Wednesday, December 7, 2005

It's All About The Lumps

Carl Weathersby & Magic Slim

Early Sunday afternoon, I hit the ground running. I was headed to the Horseman's Club in Sacramento to see a fabulous show with a lineup that would put most so-called Blues Festivals to shame. Kenny "Blues Boss" Wayne, Phil Guy, Carl Weathersby and Magic Slim & the Teardrops. While enroute, I stopped to pick up Don Yonder to ensure that he received a proper education South Side-style.

We were cruising along the freeway traveling at a high rate of speed. We were making excellent time when we were passed by a big blue van with Illinois plates that was loaded to the rafters with musical equipment. This is now the second time that I've been passed on a California freeway by Magic Slim and the Teardrops. We followed them up to Sacramento and we continued on to the Horseman's Club.

When we arrived, I thought we were in the wrong place. It's a hall in a real rural setting. There was a sign that simply read, "Fest." There was a long line. The only indication that we were in the right place were some familiar faces in the crowd that made the two hour trek from the Bay Area to Sacramento for this show.

It was well worth the four and a half hours in the car.

Kenny "Blues Boss" Wayne opened the show with a righteous band consisting of David "Hurricane" Hoerl (harmonica), Takezo (guitar), Paul Olguin (bass), and Rick Sankey (drums). This was a very nice, but very abbreviated set. Kenny tickled the ivories on several tunes and proved that he is one of the last members of the old school piano players. He also switched things around a bit on his keyboard making his instrument sound like an organ or a scat singer. It was very cool. Dave Hoerl blew some very fine harmonica. Takezo added a couple of very tasteful guitar solos.

After about 30 minutes, Phil Guy stepped onto the stage with a white Telecaster that he would torture for the next hour or so. He worked through a couple tunes out of the Z.Z. Hill songbook including, "Open House At My House" and "Someone Else Is Steppin' In". He tore into one classic Chicago Blues tune after another. He opened each tune with an extended guitar solo to set the tempo and groove of the song. The band just followed him along like soldiers into battle. The tone coming out of his guitar stung to the core like ice water on a tooth with an exposed nerve. It was a lesson in pure unfiltered Blues from Chicago's South Side. He closed out his set with a fantastic version of Buddy Guy's, "Stone Crazy".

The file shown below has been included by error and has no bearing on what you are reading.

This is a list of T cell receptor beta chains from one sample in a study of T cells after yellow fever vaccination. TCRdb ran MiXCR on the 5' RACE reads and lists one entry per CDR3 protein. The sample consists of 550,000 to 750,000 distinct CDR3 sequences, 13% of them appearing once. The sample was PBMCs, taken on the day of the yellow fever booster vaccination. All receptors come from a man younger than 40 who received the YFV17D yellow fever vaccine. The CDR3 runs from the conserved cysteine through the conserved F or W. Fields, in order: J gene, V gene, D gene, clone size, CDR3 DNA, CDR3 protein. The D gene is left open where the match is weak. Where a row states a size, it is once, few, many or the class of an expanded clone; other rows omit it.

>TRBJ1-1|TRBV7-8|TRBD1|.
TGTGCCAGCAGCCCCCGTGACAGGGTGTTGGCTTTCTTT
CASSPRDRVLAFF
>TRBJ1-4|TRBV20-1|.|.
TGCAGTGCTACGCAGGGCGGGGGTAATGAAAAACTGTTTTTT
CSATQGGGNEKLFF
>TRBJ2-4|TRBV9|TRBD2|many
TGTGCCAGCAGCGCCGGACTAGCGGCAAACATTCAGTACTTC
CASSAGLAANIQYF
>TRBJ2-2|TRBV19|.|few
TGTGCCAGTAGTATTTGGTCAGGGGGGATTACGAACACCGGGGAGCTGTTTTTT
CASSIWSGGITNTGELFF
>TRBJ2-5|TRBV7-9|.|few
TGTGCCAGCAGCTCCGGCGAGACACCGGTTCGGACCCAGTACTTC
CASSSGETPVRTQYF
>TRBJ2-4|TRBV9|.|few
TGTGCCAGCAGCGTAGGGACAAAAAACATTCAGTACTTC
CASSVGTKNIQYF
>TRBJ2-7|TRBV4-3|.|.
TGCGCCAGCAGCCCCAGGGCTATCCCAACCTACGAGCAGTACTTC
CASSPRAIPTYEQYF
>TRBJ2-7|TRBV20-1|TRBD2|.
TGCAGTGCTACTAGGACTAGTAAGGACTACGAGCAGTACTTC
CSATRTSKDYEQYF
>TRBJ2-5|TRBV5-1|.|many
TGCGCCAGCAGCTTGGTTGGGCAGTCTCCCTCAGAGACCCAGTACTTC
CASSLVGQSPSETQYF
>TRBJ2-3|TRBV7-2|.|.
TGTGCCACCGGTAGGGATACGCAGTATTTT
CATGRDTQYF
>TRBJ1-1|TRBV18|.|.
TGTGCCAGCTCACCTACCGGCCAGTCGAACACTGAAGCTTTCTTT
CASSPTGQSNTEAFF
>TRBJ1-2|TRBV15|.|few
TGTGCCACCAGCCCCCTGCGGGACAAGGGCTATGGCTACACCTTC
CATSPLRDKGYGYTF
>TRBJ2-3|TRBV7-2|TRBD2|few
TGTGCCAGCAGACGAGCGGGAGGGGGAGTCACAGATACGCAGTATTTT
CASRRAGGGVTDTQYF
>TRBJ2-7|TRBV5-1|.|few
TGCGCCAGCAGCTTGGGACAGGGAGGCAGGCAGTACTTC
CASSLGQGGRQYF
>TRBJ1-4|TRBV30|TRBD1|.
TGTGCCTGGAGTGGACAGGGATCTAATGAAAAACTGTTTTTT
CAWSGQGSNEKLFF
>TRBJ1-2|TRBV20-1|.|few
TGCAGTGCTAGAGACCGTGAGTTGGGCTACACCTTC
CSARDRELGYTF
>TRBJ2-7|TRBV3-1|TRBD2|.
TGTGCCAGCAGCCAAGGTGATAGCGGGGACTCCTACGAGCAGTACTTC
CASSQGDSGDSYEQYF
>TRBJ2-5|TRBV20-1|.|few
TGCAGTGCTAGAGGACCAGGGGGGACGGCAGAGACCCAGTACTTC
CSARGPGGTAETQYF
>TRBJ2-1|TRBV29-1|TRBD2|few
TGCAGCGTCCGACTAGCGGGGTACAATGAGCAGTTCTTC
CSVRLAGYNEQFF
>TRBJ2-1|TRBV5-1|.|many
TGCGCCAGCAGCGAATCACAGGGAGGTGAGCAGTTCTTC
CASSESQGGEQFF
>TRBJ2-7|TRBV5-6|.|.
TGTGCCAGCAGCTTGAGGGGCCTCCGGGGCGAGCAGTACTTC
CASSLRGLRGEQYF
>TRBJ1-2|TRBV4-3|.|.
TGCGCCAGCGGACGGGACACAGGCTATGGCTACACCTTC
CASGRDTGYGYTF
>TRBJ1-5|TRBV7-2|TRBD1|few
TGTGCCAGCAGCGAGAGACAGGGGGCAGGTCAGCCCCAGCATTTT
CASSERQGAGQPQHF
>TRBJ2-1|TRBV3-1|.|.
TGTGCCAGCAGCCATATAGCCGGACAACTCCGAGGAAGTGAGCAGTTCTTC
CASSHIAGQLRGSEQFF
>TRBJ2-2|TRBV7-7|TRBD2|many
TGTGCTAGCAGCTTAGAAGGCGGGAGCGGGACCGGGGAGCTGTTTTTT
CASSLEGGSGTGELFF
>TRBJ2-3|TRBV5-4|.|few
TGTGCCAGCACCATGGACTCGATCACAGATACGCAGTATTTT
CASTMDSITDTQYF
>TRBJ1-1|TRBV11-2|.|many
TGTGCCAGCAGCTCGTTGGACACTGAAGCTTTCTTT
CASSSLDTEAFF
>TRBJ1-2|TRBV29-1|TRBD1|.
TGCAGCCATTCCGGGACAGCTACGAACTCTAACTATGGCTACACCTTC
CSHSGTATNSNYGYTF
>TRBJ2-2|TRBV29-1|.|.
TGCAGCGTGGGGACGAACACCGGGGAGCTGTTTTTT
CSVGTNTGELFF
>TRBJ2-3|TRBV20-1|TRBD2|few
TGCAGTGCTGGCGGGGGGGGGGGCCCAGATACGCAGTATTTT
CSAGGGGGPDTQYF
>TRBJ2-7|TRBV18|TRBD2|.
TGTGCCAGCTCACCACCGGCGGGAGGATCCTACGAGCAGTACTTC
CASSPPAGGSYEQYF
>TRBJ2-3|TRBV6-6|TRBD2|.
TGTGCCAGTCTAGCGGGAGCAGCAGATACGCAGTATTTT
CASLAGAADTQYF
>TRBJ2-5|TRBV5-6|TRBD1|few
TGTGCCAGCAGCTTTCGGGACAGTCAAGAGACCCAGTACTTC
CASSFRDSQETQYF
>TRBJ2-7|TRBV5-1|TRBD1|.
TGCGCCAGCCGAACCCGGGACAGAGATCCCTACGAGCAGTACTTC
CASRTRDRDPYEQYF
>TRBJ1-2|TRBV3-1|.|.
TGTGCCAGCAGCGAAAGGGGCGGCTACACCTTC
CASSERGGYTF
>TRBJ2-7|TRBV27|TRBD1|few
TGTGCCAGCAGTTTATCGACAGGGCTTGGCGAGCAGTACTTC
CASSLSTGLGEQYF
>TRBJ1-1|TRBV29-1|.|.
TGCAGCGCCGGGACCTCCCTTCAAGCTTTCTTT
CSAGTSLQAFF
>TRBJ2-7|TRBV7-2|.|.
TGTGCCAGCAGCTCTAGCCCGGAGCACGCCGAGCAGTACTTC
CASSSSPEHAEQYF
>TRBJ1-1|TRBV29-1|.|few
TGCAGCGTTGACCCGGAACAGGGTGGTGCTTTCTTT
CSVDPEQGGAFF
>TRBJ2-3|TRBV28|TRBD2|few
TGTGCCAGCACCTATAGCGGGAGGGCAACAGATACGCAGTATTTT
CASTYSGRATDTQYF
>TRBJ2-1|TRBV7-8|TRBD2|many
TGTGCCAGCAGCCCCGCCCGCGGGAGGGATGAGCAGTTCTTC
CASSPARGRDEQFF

During a brief break, Omar Shariff took to the keyboards and played a couple of nice Christmas Blues tunes. From the weather and the heat generated in the hall, you wouldn't have known it was the Christmas season. These tunes were a nice reminder that the holiday season is upon us.

It seemed like a good time to grab a beer and something to eat. Six bucks. What a great deal! The link was excellent and there were several choices of high quality libations to ensure proper hydration.

Next up was Carl Weathersby. He was backed by Kenny "Blues Boss" Wayne and company. Takezo left the stage and Phil Guy played rhythm guitar. This was an excellent set. He tore through a bunch of classic Chicago Blues while mixing in a few Albert King and Howlin' Wolf songs. His guitar playing was tasteful and incredibly intense much like Albert King. Pure raw emotion and feeling is transferred from his fingertips through his guitar. Carl Weathersby is the present and future of the Blues. His set raised the bar to an almost incomprehensible level.

It was hot in the hall, so I headed outside during the break. I talked to Carl and Guitar Mac briefly. I got a couple of quick and dirty lessons on blues theory. Magic Slim overheard one of the conversations and they started shooting the breeze about old times in the clubs in Chicago about twenty years ago. They gave each other friendly crap. They talked about bluesmen past and present. They reminisced about guys like Lefty Dizz. It was something that I'll never forget.

Next up was Magic Slim & the Teardrops. What can someone say about Magic Slim that hasn't been said already? The guy is simply great. His Blues are very traditional and old school. His guitar tone is indescribable. It's very heavy and it leaves a long lasting impression. It's sort of like getting hit in the head with sledgehammer. When you experience it, you aren't going to forget it anytime soon and it's not likely to be like anything that you've ever felt before.

During one of his opening tunes, Carl Weathersby was watching Magic Slim with a great deal of admiration. He looks at me and said something like, "that guitar that Slim is playing is a Fender Jazzmaster. Most people feel that guitar was never capable of anything great. Those people never heard Magic Slim play it." Slim ripped through one shuffle after another. The intensity level just kept creeping up.

He asked Carl to join him on the stage and the intensity level broke the meter. The two of them traded solo after solo. They exchanged vocal duties each taking a verse or two in each song. They kept raising the bar and you could tell they were feeding off the energy of each other. At the end of the set, Carl said to Slim, "That was like old times, wasn't it Slim."

I stopped to talk with a few friends about the show before it was time to head further on up the road. For the third time this weekend I would say, "this may have been the best show that I've seen all year long."

Before leaving, I went outside to say good bye to Carl. As I was leaving, he walked up to Magic Slim and said, "Damn Slim! I haven't lumped that hard in years."

Slim responded, "I told you, man! It's all about the lumps."

No comments: